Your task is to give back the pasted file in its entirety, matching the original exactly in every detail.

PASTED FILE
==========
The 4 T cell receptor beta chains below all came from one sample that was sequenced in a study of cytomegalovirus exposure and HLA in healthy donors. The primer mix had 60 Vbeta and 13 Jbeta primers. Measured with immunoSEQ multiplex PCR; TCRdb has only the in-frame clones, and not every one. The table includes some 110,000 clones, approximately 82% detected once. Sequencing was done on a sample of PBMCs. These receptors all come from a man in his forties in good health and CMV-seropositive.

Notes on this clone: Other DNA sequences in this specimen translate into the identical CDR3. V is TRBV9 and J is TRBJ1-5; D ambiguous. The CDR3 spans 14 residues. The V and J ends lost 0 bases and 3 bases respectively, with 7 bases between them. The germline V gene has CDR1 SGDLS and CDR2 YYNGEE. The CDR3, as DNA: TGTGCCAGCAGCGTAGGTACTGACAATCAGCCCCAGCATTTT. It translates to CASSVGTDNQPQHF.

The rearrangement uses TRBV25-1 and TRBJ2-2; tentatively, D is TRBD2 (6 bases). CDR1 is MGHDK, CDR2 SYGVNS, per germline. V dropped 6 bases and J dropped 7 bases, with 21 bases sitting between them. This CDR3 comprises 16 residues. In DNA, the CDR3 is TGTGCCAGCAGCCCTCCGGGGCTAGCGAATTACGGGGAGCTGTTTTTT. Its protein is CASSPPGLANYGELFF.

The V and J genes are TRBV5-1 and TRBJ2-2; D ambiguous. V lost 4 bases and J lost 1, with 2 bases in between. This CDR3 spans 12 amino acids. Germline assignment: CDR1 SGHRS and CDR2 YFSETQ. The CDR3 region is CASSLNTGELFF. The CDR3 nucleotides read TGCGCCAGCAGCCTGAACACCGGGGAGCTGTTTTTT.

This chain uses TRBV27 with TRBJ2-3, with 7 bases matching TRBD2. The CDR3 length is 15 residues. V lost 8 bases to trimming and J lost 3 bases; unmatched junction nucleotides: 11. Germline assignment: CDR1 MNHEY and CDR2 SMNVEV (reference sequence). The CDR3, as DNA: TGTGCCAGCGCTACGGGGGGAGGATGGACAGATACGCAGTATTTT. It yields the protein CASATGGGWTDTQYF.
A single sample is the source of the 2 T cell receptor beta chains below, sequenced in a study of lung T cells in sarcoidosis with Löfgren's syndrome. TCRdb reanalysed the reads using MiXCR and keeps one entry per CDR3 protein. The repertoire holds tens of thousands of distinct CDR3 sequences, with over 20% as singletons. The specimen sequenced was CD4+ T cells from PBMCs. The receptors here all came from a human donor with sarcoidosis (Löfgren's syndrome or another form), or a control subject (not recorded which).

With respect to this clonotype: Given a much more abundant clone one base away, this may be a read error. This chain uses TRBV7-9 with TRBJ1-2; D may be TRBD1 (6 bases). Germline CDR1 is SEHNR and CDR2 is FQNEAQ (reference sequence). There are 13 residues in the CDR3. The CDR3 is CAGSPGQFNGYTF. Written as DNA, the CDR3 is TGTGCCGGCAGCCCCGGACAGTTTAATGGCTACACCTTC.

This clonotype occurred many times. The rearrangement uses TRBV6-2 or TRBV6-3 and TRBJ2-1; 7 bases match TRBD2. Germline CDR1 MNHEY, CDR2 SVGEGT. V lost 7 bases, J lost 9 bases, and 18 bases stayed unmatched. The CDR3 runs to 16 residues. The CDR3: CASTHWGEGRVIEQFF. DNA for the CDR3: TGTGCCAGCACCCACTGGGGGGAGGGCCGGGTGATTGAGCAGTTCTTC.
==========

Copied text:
The 4 T cell receptor beta chains below all came from one sample that was sequenced in a study of cytomegalovirus exposure and HLA in healthy donors. The primer mix had 60 Vbeta and 13 Jbeta primers. Measured with immunoSEQ multiplex PCR; TCRdb has only the in-frame clones, and not every one. The table includes some 110,000 clones, approximately 82% detected once. Sequencing was done on a sample of PBMCs. These receptors all come from a man in his forties in good health and CMV-seropositive.

Notes on this clone: Other DNA sequences in this specimen translate into the identical CDR3. V is TRBV9 and J is TRBJ1-5; D ambiguous. The CDR3 spans 14 residues. The V and J ends lost 0 bases and 3 bases respectively, with 7 bases between them. The germline V gene has CDR1 SGDLS and CDR2 YYNGEE. The CDR3, as DNA: TGTGCCAGCAGCGTAGGTACTGACAATCAGCCCCAGCATTTT. It translates to CASSVGTDNQPQHF.

The rearrangement uses TRBV25-1 and TRBJ2-2; tentatively, D is TRBD2 (6 bases). CDR1 is MGHDK, CDR2 SYGVNS, per germline. V dropped 6 bases and J dropped 7 bases, with 21 bases sitting between them. This CDR3 comprises 16 residues. In DNA, the CDR3 is TGTGCCAGCAGCCCTCCGGGGCTAGCGAATTACGGGGAGCTGTTTTTT. Its protein is CASSPPGLANYGELFF.

The V and J genes are TRBV5-1 and TRBJ2-2; D ambiguous. V lost 4 bases and J lost 1, with 2 bases in between. This CDR3 spans 12 amino acids. Germline assignment: CDR1 SGHRS and CDR2 YFSETQ. The CDR3 region is CASSLNTGELFF. The CDR3 nucleotides read TGCGCCAGCAGCCTGAACACCGGGGAGCTGTTTTTT.

This chain uses TRBV27 with TRBJ2-3, with 7 bases matching TRBD2. The CDR3 length is 15 residues. V lost 8 bases to trimming and J lost 3 bases; unmatched junction nucleotides: 11. Germline assignment: CDR1 MNHEY and CDR2 SMNVEV (reference sequence). The CDR3, as DNA: TGTGCCAGCGCTACGGGGGGAGGATGGACAGATACGCAGTATTTT. It yields the protein CASATGGGWTDTQYF.
A single sample is the source of the 2 T cell receptor beta chains below, sequenced in a study of lung T cells in sarcoidosis with Löfgren's syndrome. TCRdb reanalysed the reads using MiXCR and keeps one entry per CDR3 protein. The repertoire holds tens of thousands of distinct CDR3 sequences, with over 20% as singletons. The specimen sequenced was CD4+ T cells from PBMCs. The receptors here all came from a human donor with sarcoidosis (Löfgren's syndrome or another form), or a control subject (not recorded which).

With respect to this clonotype: Given a much more abundant clone one base away, this may be a read error. This chain uses TRBV7-9 with TRBJ1-2; D may be TRBD1 (6 bases). Germline CDR1 is SEHNR and CDR2 is FQNEAQ (reference sequence). There are 13 residues in the CDR3. The CDR3 is CAGSPGQFNGYTF. Written as DNA, the CDR3 is TGTGCCGGCAGCCCCGGACAGTTTAATGGCTACACCTTC.

This clonotype occurred many times. The rearrangement uses TRBV6-2 or TRBV6-3 and TRBJ2-1; 7 bases match TRBD2. Germline CDR1 MNHEY, CDR2 SVGEGT. V lost 7 bases, J lost 9 bases, and 18 bases stayed unmatched. The CDR3 runs to 16 residues. The CDR3: CASTHWGEGRVIEQFF. DNA for the CDR3: TGTGCCAGCACCCACTGGGGGGAGGGCCGGGTGATTGAGCAGTTCTTC.